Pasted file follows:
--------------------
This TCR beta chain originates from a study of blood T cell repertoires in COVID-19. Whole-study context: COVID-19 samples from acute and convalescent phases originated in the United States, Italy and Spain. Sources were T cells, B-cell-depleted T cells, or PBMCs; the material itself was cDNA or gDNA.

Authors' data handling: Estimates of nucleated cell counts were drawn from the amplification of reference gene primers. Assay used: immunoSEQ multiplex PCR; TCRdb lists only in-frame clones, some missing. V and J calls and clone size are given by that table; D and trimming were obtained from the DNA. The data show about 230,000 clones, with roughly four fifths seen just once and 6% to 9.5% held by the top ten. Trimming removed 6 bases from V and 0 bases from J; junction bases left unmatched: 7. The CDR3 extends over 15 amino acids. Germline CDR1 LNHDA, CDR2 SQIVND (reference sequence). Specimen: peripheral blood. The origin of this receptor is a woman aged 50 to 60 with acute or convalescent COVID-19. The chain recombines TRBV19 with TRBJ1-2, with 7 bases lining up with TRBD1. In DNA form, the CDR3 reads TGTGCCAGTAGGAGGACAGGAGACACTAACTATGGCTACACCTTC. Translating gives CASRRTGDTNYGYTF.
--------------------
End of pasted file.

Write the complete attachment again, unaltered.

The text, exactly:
This TCR beta chain originates from a study of blood T cell repertoires in COVID-19. Whole-study context: COVID-19 samples from acute and convalescent phases originated in the United States, Italy and Spain. Sources were T cells, B-cell-depleted T cells, or PBMCs; the material itself was cDNA or gDNA.

Authors' data handling: Estimates of nucleated cell counts were drawn from the amplification of reference gene primers. Assay used: immunoSEQ multiplex PCR; TCRdb lists only in-frame clones, some missing. V and J calls and clone size are given by that table; D and trimming were obtained from the DNA. The data show about 230,000 clones, with roughly four fifths seen just once and 6% to 9.5% held by the top ten. Trimming removed 6 bases from V and 0 bases from J; junction bases left unmatched: 7. The CDR3 extends over 15 amino acids. Germline CDR1 LNHDA, CDR2 SQIVND (reference sequence). Specimen: peripheral blood. The origin of this receptor is a woman aged 50 to 60 with acute or convalescent COVID-19. The chain recombines TRBV19 with TRBJ1-2, with 7 bases lining up with TRBD1. In DNA form, the CDR3 reads TGTGCCAGTAGGAGGACAGGAGACACTAACTATGGCTACACCTTC. Translating gives CASRRTGDTNYGYTF.